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Conviction Can Be Based On Sole Eye Witness Testimony Only If He Is Wholly Reliable, Reiterates SC [Read Judgment]

LIVELAW NEWS NETWORK
13 Oct 2020 8:05 AM GMT
Conviction Can Be Based On Sole Eye Witness Testimony Only If  He Is Wholly Reliable, Reiterates SC [Read Judgment]
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The Supreme Court has observed that conviction can be based on the testimony of a single eye witness so long he is found to be wholly reliable.The bench comprising Justices Sanjay Kishan Kaul, Aniruddha Bose and Krishna Murari observed thus while setting aside concurrent conviction of murder accused observing that the conduct of the sole testimony of one eye witness in this case, was...

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The Supreme Court has observed that conviction can be based on the testimony of a single eye witness so long he is found to be wholly reliable.

The bench comprising Justices Sanjay Kishan Kaul, Aniruddha Bose and Krishna Murari observed thus while setting aside concurrent conviction of murder accused observing that the conduct of the sole testimony of one eye witness in this case, was unnatural and therefore highly unsafe without corroboration from other piece of evidence.

In this case, three eye-witnesses were examined before the Trial Court. Two of them turned hostile. However, the court convicted the accused duo on sole testimony of eyewitness. The Allahabad High Court upheld the conviction. The Apex Court bench, while considering appeal, noted the settled legal position that a Court can and may act on the testimony of single eye witness provided he is wholly reliable. It said:

As a general rule the Court can and may act on the testimony of single eye witness provided he is wholly reliable. There is no legal impediment in convicting a person on the sole testimony of a single witness. That is the logic of Section 134 of the Evidence Act, 1872. But if there are doubts about the testimony Courts will insist on corroboration. It is not the number, the quantity but quality that is material. The time honoured principle is that evidence has to be weighed and not counted. On this principle stands the edifice of 8 Section 134 of the Evidence Act. The test is whether the evidence has a ring of truth, is cogent, credible and trustworthy or otherwise.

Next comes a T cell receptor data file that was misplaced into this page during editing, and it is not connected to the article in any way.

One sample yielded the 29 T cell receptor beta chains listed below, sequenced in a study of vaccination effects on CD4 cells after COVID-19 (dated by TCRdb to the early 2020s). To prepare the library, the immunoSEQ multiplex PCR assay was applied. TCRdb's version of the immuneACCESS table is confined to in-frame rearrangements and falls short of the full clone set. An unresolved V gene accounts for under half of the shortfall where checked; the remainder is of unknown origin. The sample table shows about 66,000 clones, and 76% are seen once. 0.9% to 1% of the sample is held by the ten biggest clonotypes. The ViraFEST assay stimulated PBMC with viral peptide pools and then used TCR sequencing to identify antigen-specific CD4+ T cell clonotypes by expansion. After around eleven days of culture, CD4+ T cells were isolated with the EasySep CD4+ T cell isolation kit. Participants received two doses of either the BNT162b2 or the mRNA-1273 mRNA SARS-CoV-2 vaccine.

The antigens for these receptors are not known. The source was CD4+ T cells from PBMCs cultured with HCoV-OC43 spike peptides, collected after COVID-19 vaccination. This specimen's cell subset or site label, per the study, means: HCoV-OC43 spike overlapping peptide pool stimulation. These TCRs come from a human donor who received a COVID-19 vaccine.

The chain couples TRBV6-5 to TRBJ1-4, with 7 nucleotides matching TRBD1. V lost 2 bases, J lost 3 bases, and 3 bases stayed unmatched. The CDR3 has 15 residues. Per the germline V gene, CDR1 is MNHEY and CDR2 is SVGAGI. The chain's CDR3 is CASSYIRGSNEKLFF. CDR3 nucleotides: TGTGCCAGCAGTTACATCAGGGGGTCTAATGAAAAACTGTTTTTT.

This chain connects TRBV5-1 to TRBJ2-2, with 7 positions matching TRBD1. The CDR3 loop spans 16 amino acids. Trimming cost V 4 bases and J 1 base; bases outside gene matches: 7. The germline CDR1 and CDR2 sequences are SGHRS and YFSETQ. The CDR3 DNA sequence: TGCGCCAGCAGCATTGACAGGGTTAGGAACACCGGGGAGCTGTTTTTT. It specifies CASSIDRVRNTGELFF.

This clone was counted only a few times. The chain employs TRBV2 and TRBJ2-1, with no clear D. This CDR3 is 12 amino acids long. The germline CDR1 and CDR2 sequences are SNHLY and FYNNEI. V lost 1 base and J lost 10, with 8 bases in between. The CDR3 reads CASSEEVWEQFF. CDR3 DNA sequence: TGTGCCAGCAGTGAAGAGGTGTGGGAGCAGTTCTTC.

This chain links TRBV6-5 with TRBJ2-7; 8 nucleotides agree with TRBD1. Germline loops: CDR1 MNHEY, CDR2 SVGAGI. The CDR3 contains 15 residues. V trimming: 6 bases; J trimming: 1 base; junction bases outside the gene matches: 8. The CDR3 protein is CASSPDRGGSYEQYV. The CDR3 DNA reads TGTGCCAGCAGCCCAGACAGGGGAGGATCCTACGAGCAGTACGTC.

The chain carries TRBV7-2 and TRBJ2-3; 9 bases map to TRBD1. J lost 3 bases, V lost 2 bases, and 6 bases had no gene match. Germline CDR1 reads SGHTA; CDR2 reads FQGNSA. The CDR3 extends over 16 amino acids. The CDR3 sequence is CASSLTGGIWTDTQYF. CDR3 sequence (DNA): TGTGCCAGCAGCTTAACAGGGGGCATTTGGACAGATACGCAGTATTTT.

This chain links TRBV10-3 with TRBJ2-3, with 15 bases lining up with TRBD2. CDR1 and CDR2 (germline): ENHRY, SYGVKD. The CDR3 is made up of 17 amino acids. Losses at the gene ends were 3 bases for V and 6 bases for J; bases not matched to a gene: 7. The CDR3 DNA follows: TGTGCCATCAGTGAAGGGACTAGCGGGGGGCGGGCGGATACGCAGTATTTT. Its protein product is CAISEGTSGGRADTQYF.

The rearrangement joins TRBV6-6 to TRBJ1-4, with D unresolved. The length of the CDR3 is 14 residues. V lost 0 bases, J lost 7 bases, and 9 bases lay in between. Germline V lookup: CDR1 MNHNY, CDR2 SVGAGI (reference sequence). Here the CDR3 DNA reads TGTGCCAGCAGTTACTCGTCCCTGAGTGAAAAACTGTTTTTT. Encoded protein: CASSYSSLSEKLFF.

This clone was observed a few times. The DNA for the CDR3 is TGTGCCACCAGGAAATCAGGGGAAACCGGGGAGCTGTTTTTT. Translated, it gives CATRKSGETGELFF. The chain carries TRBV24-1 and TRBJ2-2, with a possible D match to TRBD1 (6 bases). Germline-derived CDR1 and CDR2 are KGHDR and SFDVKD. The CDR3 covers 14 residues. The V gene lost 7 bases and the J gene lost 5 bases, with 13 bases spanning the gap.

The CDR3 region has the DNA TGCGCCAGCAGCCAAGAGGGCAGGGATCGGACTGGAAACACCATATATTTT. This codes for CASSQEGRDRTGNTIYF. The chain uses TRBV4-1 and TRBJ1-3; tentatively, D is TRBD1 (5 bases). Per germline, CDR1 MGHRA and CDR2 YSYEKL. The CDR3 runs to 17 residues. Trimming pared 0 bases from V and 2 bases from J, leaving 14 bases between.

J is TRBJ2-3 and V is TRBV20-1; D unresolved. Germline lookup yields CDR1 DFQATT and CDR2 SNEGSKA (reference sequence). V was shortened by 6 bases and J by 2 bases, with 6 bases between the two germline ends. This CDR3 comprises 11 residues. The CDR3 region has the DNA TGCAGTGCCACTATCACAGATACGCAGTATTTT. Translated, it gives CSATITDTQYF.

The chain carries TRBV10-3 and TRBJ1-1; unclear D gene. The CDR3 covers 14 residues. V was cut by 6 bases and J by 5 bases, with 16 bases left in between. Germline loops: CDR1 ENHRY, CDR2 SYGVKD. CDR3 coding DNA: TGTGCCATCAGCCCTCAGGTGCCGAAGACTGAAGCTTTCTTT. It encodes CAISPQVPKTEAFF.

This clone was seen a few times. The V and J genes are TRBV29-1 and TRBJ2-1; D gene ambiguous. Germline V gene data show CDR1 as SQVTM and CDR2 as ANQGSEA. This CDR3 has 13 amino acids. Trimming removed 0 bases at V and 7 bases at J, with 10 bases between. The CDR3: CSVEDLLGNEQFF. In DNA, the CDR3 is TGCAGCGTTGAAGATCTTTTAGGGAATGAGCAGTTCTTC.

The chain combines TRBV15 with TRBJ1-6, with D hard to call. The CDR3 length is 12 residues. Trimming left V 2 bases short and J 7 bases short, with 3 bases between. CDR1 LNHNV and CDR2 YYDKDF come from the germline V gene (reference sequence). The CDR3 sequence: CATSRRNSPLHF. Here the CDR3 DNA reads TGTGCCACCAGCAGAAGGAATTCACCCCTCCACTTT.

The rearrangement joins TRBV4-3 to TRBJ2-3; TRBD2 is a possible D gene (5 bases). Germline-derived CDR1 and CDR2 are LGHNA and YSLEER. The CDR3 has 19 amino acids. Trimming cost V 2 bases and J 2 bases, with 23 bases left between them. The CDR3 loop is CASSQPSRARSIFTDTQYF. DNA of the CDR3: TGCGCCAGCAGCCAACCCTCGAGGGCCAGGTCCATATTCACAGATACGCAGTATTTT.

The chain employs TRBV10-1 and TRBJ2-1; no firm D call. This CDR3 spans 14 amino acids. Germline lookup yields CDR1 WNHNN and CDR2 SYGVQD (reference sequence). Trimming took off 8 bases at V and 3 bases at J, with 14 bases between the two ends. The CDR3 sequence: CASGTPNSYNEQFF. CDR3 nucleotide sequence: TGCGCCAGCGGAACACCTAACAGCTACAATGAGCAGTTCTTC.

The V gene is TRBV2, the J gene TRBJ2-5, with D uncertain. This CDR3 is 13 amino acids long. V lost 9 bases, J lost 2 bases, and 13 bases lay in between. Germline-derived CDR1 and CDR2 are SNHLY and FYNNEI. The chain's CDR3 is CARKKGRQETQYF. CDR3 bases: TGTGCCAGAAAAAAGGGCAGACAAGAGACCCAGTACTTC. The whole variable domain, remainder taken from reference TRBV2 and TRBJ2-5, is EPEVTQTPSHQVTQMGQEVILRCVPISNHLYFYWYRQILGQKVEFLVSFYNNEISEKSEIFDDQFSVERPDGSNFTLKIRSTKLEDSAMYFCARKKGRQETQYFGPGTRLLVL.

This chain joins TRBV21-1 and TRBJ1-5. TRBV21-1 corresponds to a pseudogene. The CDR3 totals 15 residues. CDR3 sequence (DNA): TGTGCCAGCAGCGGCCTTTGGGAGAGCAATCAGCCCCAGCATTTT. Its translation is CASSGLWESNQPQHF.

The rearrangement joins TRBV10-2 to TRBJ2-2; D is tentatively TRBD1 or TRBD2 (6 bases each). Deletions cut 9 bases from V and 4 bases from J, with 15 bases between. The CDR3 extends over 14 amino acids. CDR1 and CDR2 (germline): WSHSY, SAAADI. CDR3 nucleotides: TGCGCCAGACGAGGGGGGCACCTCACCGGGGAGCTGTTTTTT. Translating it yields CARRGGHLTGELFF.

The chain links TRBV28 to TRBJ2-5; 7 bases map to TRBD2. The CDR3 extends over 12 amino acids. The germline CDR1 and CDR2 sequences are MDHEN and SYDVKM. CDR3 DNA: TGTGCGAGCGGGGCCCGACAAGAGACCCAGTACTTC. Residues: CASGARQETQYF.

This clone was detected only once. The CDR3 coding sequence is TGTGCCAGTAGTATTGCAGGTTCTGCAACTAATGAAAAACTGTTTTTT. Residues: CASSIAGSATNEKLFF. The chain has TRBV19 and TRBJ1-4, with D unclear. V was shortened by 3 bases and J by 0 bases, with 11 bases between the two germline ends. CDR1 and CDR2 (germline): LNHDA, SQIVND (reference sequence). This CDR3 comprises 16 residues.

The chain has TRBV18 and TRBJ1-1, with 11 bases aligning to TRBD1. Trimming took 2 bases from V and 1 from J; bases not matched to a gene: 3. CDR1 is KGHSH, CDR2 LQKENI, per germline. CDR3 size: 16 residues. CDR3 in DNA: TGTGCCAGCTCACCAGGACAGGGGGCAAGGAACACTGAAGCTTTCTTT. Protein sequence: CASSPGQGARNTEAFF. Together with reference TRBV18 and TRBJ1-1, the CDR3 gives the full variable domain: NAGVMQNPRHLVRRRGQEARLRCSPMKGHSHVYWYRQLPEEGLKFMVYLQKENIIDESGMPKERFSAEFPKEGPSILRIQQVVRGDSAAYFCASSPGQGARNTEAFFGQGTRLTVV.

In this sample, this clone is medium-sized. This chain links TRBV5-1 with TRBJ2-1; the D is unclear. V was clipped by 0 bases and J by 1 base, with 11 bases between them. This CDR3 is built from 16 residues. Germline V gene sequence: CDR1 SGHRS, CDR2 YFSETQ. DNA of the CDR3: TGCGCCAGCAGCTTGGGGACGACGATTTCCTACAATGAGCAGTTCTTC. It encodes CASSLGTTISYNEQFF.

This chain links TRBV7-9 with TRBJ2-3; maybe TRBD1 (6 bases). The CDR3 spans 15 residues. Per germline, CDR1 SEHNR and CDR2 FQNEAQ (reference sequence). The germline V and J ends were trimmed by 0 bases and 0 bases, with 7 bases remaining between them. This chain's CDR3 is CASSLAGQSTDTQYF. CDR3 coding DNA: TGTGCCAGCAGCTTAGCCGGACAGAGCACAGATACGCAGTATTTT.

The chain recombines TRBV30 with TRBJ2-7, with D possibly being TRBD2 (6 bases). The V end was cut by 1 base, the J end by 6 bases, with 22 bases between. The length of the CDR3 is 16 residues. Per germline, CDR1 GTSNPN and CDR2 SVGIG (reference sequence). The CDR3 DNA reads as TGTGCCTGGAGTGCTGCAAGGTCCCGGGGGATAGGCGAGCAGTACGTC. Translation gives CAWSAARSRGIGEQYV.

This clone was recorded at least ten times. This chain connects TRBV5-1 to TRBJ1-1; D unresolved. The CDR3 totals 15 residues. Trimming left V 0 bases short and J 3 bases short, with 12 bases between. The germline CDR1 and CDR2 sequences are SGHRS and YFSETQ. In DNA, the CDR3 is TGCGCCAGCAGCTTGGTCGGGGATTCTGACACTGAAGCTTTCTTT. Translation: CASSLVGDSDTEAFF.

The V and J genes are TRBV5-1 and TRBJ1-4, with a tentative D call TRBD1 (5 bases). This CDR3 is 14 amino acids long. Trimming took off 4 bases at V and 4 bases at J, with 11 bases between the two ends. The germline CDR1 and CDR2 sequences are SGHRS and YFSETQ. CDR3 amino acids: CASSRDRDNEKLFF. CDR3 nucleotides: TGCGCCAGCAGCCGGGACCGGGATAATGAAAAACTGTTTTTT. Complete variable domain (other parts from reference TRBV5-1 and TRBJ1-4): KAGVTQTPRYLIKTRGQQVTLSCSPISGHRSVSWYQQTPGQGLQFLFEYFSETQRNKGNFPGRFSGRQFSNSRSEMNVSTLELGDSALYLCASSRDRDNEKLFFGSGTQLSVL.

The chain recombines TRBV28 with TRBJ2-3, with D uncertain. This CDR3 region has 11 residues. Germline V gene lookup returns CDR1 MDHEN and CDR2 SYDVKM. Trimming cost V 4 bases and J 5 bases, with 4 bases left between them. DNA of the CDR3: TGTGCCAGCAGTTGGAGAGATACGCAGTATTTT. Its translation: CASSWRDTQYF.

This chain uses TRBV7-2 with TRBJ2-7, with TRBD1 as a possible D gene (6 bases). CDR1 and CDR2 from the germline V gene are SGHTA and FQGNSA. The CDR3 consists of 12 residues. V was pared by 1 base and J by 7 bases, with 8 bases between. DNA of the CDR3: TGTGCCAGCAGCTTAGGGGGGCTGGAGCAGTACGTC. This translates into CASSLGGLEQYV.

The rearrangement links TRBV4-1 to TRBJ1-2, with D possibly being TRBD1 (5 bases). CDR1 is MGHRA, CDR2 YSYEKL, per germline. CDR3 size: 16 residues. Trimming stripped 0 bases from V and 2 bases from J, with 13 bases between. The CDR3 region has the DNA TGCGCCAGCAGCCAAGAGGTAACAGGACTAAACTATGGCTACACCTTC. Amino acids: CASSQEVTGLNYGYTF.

Taking note of the deposition made by the eye witnesses, the bench observed that though they claim to be present at the time of occurrence no attempt was made by them to save their brother from assault.

"It seems very unnatural that two brothers present on the spot will not even make slightest attempt to intervene and try to save the other brother being assaulted, merely on the threat extended by the assailants armed with hockey sticks and a knife. This unnatural conduct totally against natural human behaviour casts a serious doubt of shadow on the presence of eye witness on the spot at the time of occurrence...
There was a medical clinic of Doctor Bhardwaj just nearby the place of incident and the first endeavour of the two brothers would have been to take injured brother to the clinic for immediate medical aid or try and get some medical aid from the clinic of Doctor Bhardwaj."

The court also found fault with the prosecution not obtaining the opinion as to whether such injuries could have been caused by knife with a broken tip by showing him the same. Taking note of this, the bench opined that the conduct of sole eye witness is unnatural and there are various other surrounding circumstances which make his presence at the site of incident doubtful. Therefore, the bench set aside the concurrent conviction and observed that the prosecution has miserably failed to prove the guilt of the accused beyond doubt and they deserve to get the benefit of doubt. 

Case : AMAR SINGH vs. STATE (NCT OF DELHI) [ CRIMINAL APPEAL NO. 335 OF 2015]
Coram: Justices Sanjay Kishan Kaul, Aniruddha Bose and Krishna Murari
Counsel: Sr. Adv Dushyant Dave for appellant, Sr. Adv Aishwarya Bhati for state

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